5. Barriers and strips (of non-crop plants). Non-crop plants, like prairie grasses, can be planted as buffers or borders around fields to support pollinators, enhance biodiversity, prevent erosion, and reduce water pollution. When planted in less productive areas, these barriers and strips can rebuild soil health without diminishing profits.
  6. Cover crops and green manure: Cover crops are planted during the off-season to protect soils from erosion, reduce nutrient-loss to waterways, and prevent weeds from expanding into bare areas. Some cover crops boost nitrogen or carbon in soils, reducing the need for fertilizers or other amendments the following season. When crops are grown primarily to serve as an organic amendment, they are often referred to as “green manure”.
  7. Conservation tillage: Tillage refers to the mechanical disruption of soils to incorporate crop residues, manage weeds, or loosen compaction, but it also accelerates the breakdown of organic matter and exposes bare soil to carbon loss, erosion and runoff. Conservation tillage ranges from limited to no tillage approaches that seek to balance the tradeoffs to achieve healthy soils.
  8. Crop rotation: Crop rotation involves switching the crops planted on fields from year to year. Rotating crops disrupts pest and weed reproductive cycles. Because each crop has different impacts on soils, rotations reduce soil depletion or even build soil health.
  9. Diversified fields: Fields can be diversified by mixing crops, intercropping (arranging multiple crops on a single field), or growing different crops in close proximity. Diversification can prevent the spread of diseases and pests, reduce erosion, support pollinators and other beneficial insects, and improve conditions while keeping productivity.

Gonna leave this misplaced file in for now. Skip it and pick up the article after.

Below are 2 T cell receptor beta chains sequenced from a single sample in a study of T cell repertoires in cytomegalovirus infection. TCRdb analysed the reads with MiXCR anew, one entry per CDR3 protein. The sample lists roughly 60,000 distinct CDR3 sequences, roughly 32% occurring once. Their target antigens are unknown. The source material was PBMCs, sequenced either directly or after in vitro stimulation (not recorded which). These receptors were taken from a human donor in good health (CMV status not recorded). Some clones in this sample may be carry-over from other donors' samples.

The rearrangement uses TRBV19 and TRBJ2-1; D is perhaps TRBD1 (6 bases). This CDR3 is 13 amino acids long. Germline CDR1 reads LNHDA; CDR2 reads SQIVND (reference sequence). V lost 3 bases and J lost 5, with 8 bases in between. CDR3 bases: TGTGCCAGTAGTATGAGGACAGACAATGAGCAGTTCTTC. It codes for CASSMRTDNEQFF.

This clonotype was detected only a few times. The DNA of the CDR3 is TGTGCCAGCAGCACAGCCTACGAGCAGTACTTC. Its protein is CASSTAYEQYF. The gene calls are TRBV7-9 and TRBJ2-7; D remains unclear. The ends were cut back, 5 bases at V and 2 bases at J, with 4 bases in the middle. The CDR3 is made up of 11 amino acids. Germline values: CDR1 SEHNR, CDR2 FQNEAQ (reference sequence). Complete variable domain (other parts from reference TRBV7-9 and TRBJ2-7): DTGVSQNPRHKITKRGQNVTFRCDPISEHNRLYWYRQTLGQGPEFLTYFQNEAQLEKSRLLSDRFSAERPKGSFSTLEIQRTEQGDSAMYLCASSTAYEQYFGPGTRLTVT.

10. Designed landscapes: The broader farm landscape can be managed to minimize erosion and runoff. For example, terracing on steep slopes, farming along natural contours, and constructing check dams to reduce destructive storm water flow in critical areas can prevent soil loss and degradation.

Ecosystem to ecosystem

The thing about agroecology is that, even though the principles are broadly applicable, one size doesn’t fit all. So, different landscapes, soils, and climates will require unique blends of crops, animals, and practices. The more we learn about the ecology of agroecosystems, the better we’ll get at designing and managing the best systems.

Farm to fork

Farming systems are only truly sustainable if the food they grow winds up on the forks of consumers. This means that transitioning to an agroecological farming system at large scale means more than just picking and choosing from the practices listed above. Instead, thinking big about agroecology means developing the science, business models and policies to support healthier relationships between agroecosystems, producers and consumers, and building from there to produce real transformative change.

Got agroecology?

Now that you know some of the ABCD’s, I sure hope so! At least enough to chew on….